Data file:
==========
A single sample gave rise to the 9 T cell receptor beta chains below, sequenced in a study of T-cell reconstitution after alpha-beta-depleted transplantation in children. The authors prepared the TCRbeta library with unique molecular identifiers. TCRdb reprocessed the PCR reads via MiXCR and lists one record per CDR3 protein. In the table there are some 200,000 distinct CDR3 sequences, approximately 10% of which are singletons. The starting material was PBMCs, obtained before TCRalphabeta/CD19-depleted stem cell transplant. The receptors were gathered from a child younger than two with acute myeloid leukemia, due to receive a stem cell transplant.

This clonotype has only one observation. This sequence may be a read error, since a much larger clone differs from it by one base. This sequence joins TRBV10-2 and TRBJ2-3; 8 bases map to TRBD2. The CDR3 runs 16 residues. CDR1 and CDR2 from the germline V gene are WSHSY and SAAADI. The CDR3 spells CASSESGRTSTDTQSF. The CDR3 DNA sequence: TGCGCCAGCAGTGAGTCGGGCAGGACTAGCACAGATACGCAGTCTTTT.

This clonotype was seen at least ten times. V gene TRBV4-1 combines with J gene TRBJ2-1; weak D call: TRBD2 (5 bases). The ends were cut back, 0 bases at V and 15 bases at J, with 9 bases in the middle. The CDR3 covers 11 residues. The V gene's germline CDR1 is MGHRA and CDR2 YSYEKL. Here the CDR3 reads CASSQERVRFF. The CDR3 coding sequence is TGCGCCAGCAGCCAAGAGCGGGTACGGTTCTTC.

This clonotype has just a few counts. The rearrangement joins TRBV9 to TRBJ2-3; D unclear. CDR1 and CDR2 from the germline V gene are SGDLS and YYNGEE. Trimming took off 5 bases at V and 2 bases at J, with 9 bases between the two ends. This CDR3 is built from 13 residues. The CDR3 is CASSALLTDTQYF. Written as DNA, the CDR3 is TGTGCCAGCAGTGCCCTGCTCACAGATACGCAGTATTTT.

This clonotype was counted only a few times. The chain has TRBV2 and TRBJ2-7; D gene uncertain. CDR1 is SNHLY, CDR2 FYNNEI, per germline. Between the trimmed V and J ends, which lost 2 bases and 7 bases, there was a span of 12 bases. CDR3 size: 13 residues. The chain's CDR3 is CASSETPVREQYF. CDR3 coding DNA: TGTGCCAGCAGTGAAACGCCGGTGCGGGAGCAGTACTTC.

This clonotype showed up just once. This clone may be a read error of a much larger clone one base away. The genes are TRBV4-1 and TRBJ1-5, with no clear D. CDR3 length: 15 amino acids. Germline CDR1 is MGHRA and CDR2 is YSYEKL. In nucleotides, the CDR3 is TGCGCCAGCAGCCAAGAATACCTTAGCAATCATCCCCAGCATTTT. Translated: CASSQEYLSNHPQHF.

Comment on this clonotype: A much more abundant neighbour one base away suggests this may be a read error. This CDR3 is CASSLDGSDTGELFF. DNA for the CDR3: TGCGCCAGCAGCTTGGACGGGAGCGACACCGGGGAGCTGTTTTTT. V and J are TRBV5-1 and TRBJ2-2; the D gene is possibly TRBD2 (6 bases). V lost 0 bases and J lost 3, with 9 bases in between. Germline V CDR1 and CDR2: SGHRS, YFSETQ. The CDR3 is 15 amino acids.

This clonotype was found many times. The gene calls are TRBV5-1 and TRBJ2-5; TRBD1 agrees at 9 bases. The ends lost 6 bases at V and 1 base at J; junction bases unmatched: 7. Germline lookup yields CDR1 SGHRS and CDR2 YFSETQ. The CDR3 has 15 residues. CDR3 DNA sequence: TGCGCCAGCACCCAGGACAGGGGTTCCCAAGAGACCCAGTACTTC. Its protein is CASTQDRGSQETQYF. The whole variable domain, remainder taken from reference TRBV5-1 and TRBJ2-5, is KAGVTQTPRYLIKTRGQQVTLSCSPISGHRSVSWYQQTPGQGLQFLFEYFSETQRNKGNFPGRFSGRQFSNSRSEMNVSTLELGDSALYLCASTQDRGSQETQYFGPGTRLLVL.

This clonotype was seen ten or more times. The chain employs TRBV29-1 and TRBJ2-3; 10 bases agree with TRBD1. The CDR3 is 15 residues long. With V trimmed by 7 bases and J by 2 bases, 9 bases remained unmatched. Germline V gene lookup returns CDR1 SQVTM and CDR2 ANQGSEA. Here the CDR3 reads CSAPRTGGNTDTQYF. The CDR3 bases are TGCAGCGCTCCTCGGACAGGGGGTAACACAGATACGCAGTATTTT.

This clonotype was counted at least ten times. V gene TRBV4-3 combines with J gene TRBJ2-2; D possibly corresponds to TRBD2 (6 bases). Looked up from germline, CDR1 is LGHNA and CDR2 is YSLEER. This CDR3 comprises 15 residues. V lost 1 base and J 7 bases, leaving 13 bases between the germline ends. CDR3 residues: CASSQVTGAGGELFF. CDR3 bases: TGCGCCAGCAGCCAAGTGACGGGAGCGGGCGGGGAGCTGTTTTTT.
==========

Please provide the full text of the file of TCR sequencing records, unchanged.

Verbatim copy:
A single sample gave rise to the 9 T cell receptor beta chains below, sequenced in a study of T-cell reconstitution after alpha-beta-depleted transplantation in children. The authors prepared the TCRbeta library with unique molecular identifiers. TCRdb reprocessed the PCR reads via MiXCR and lists one record per CDR3 protein. In the table there are some 200,000 distinct CDR3 sequences, approximately 10% of which are singletons. The starting material was PBMCs, obtained before TCRalphabeta/CD19-depleted stem cell transplant. The receptors were gathered from a child younger than two with acute myeloid leukemia, due to receive a stem cell transplant.

This clonotype has only one observation. This sequence may be a read error, since a much larger clone differs from it by one base. This sequence joins TRBV10-2 and TRBJ2-3; 8 bases map to TRBD2. The CDR3 runs 16 residues. CDR1 and CDR2 from the germline V gene are WSHSY and SAAADI. The CDR3 spells CASSESGRTSTDTQSF. The CDR3 DNA sequence: TGCGCCAGCAGTGAGTCGGGCAGGACTAGCACAGATACGCAGTCTTTT.

This clonotype was seen at least ten times. V gene TRBV4-1 combines with J gene TRBJ2-1; weak D call: TRBD2 (5 bases). The ends were cut back, 0 bases at V and 15 bases at J, with 9 bases in the middle. The CDR3 covers 11 residues. The V gene's germline CDR1 is MGHRA and CDR2 YSYEKL. Here the CDR3 reads CASSQERVRFF. The CDR3 coding sequence is TGCGCCAGCAGCCAAGAGCGGGTACGGTTCTTC.

This clonotype has just a few counts. The rearrangement joins TRBV9 to TRBJ2-3; D unclear. CDR1 and CDR2 from the germline V gene are SGDLS and YYNGEE. Trimming took off 5 bases at V and 2 bases at J, with 9 bases between the two ends. This CDR3 is built from 13 residues. The CDR3 is CASSALLTDTQYF. Written as DNA, the CDR3 is TGTGCCAGCAGTGCCCTGCTCACAGATACGCAGTATTTT.

This clonotype was counted only a few times. The chain has TRBV2 and TRBJ2-7; D gene uncertain. CDR1 is SNHLY, CDR2 FYNNEI, per germline. Between the trimmed V and J ends, which lost 2 bases and 7 bases, there was a span of 12 bases. CDR3 size: 13 residues. The chain's CDR3 is CASSETPVREQYF. CDR3 coding DNA: TGTGCCAGCAGTGAAACGCCGGTGCGGGAGCAGTACTTC.

This clonotype showed up just once. This clone may be a read error of a much larger clone one base away. The genes are TRBV4-1 and TRBJ1-5, with no clear D. CDR3 length: 15 amino acids. Germline CDR1 is MGHRA and CDR2 is YSYEKL. In nucleotides, the CDR3 is TGCGCCAGCAGCCAAGAATACCTTAGCAATCATCCCCAGCATTTT. Translated: CASSQEYLSNHPQHF.

Comment on this clonotype: A much more abundant neighbour one base away suggests this may be a read error. This CDR3 is CASSLDGSDTGELFF. DNA for the CDR3: TGCGCCAGCAGCTTGGACGGGAGCGACACCGGGGAGCTGTTTTTT. V and J are TRBV5-1 and TRBJ2-2; the D gene is possibly TRBD2 (6 bases). V lost 0 bases and J lost 3, with 9 bases in between. Germline V CDR1 and CDR2: SGHRS, YFSETQ. The CDR3 is 15 amino acids.

This clonotype was found many times. The gene calls are TRBV5-1 and TRBJ2-5; TRBD1 agrees at 9 bases. The ends lost 6 bases at V and 1 base at J; junction bases unmatched: 7. Germline lookup yields CDR1 SGHRS and CDR2 YFSETQ. The CDR3 has 15 residues. CDR3 DNA sequence: TGCGCCAGCACCCAGGACAGGGGTTCCCAAGAGACCCAGTACTTC. Its protein is CASTQDRGSQETQYF. The whole variable domain, remainder taken from reference TRBV5-1 and TRBJ2-5, is KAGVTQTPRYLIKTRGQQVTLSCSPISGHRSVSWYQQTPGQGLQFLFEYFSETQRNKGNFPGRFSGRQFSNSRSEMNVSTLELGDSALYLCASTQDRGSQETQYFGPGTRLLVL.

This clonotype was seen ten or more times. The chain employs TRBV29-1 and TRBJ2-3; 10 bases agree with TRBD1. The CDR3 is 15 residues long. With V trimmed by 7 bases and J by 2 bases, 9 bases remained unmatched. Germline V gene lookup returns CDR1 SQVTM and CDR2 ANQGSEA. Here the CDR3 reads CSAPRTGGNTDTQYF. The CDR3 bases are TGCAGCGCTCCTCGGACAGGGGGTAACACAGATACGCAGTATTTT.

This clonotype was counted at least ten times. V gene TRBV4-3 combines with J gene TRBJ2-2; D possibly corresponds to TRBD2 (6 bases). Looked up from germline, CDR1 is LGHNA and CDR2 is YSLEER. This CDR3 comprises 15 residues. V lost 1 base and J 7 bases, leaving 13 bases between the germline ends. CDR3 residues: CASSQVTGAGGELFF. CDR3 bases: TGCGCCAGCAGCCAAGTGACGGGAGCGGGCGGGGAGCTGTTTTTT.